Procurement matters

The goals of central purchasing bodies can vary a great deal when they are arranging tendering processes to acquire products or services. The underlying reason for the tendering may be, for instance, the expiration of an agreement or the need to find a new, innovative product or service to replace an outdated one. Setting clear goals, such as whether the goal is maximum savings or optimal quality, facilitates the creation of the terms and conditions and criteria for the tendering at the preparation stage.

The goals are the foundation and the indicators for the effectiveness of the tendering. Even if the prices slightly increase, the procurement process can be considered successful if the procurement goal was cutting the processing time by half, achieving better durability or a transfer to using products that save energy, for instance.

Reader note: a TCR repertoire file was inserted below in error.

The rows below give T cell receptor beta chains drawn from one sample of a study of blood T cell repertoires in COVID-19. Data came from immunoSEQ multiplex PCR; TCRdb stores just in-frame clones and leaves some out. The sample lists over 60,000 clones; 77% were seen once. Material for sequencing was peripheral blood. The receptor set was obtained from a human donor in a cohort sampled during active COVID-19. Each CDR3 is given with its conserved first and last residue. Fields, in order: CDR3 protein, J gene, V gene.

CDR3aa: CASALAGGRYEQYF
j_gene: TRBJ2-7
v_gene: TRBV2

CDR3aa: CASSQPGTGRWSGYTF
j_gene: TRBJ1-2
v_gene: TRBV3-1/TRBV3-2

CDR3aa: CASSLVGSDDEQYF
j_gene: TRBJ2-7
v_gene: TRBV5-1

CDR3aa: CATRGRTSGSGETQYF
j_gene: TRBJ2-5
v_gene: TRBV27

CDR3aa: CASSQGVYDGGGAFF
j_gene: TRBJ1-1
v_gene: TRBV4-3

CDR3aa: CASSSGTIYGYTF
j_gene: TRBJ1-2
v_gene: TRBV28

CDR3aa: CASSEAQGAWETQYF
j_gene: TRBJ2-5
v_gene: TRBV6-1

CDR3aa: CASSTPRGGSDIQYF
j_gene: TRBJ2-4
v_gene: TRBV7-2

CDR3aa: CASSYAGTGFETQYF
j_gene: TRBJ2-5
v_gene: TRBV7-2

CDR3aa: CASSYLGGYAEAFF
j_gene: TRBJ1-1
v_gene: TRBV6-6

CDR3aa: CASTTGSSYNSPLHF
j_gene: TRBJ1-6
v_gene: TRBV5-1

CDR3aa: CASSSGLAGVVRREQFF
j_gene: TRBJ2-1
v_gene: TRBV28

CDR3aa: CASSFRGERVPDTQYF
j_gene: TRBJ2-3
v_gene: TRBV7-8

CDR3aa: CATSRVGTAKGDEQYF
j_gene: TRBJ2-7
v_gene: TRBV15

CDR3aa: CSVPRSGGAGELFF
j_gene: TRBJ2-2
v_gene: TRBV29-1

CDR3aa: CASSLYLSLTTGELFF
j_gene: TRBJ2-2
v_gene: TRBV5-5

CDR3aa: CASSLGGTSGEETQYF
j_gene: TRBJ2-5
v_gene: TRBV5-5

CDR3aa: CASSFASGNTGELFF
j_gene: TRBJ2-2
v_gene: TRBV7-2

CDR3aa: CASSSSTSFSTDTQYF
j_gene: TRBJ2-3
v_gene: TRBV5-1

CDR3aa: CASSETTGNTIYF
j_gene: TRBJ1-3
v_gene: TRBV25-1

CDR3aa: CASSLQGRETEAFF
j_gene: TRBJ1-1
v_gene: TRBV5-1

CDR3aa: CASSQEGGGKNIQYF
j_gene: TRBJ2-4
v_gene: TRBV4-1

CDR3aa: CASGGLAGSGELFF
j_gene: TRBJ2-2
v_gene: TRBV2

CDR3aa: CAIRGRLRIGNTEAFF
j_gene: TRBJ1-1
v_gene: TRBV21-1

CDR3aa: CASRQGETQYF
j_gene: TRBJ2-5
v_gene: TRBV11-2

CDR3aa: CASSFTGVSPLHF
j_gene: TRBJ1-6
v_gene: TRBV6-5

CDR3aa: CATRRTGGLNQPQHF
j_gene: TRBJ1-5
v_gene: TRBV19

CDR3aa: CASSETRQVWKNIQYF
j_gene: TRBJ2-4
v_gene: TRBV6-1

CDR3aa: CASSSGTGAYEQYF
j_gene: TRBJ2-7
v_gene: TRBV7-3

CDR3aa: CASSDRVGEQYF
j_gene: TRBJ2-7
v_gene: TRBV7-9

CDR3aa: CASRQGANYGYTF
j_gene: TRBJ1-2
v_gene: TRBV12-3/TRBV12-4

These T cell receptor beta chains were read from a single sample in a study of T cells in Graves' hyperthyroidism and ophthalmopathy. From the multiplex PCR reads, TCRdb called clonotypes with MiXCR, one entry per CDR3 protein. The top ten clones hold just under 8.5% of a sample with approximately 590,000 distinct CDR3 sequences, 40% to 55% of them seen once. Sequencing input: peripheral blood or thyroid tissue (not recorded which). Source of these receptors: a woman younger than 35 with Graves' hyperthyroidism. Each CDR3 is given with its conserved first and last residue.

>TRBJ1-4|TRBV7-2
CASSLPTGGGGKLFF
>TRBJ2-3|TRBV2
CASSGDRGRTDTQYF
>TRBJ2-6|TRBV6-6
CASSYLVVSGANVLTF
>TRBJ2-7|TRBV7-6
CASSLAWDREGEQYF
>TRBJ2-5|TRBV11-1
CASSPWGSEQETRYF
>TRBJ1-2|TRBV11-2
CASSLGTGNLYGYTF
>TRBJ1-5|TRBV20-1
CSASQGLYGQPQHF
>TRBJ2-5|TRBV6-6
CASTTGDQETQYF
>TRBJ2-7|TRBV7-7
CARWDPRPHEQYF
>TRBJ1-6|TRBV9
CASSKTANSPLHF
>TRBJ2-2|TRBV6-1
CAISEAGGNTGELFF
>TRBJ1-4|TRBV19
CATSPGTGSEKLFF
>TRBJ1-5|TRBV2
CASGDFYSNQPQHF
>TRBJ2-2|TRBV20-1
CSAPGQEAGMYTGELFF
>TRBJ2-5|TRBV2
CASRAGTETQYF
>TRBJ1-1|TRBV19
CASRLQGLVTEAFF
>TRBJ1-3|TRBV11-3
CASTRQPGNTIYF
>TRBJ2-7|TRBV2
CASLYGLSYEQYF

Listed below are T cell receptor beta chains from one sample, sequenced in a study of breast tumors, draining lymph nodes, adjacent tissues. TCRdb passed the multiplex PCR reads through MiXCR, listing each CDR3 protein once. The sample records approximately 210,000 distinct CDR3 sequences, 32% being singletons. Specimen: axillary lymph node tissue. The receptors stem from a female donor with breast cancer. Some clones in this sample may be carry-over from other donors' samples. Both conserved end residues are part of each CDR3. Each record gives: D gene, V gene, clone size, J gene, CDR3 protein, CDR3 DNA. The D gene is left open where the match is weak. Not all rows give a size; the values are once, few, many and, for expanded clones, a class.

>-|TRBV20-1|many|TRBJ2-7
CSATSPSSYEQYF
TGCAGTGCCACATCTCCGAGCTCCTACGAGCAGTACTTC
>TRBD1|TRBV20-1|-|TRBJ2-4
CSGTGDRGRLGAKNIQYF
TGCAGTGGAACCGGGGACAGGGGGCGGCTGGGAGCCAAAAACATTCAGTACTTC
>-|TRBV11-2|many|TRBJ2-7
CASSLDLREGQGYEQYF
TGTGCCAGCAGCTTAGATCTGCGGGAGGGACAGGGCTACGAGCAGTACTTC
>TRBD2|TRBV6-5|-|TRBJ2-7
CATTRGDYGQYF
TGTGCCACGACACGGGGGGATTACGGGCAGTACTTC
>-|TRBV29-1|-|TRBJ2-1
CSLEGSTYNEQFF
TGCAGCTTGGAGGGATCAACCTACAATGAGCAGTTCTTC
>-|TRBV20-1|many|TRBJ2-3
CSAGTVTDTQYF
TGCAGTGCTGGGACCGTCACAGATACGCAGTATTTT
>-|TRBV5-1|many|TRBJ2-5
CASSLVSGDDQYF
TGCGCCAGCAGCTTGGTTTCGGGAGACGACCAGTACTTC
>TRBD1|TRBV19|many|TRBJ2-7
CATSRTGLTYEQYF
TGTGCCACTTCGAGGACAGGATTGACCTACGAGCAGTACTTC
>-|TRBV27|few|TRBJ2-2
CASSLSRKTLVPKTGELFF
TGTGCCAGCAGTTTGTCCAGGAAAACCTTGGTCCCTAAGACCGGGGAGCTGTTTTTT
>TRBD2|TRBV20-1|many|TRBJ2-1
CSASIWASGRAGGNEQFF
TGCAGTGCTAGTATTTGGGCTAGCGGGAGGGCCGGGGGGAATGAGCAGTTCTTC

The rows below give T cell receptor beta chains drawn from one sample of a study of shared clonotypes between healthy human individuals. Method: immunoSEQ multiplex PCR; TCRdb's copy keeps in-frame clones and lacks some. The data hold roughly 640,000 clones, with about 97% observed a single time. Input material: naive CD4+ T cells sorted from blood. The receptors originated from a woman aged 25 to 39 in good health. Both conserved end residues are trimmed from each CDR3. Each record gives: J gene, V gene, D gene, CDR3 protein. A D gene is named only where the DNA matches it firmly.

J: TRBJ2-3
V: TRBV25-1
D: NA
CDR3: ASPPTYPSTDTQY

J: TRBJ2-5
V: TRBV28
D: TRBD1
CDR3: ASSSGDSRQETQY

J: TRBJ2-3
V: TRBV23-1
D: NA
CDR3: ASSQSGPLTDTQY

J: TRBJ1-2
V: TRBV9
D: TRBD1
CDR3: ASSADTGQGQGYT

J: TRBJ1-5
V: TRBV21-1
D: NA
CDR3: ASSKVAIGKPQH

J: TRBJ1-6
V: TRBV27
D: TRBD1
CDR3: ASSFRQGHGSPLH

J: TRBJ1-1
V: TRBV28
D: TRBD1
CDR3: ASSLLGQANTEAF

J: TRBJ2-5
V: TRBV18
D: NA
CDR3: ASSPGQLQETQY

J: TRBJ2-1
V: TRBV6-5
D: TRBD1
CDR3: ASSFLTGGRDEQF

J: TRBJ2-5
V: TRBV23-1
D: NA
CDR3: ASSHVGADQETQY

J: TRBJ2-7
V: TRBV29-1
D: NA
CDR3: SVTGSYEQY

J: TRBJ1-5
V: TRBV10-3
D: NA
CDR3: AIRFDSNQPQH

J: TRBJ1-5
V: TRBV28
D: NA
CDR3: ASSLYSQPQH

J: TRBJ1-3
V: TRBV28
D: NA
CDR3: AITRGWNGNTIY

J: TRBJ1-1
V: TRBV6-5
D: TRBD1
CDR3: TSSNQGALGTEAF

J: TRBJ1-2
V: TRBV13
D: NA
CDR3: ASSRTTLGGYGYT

Looking at the results

The success and effectiveness of a procurement process can often be determined only during the agreement period. Effectiveness comprises a variety of factors in addition to money. Measuring the added value generated by a tendering process is challenging.

“The goals create the foundation and indicators for effectiveness.”

In late 2019, Hansel launched a project where the goal is to collect further information on the effectiveness of customer-specific tendering processes. Indicators that can be monitored will be set at the beginning of the project for the effectiveness of each project.

The effectiveness indicators include:

  1. Project responsibility
  2. Innovativeness
  3. Achieved cost savings
  4. High quality of a procured product or service
  5. Increased expertise

When the procurement process concludes, the effectiveness is assessed in relation to the set quantitative and qualitative goals.

The first results on the measuring of the effectiveness of customer-specific projects and the achieved results are expected by the end of 2020.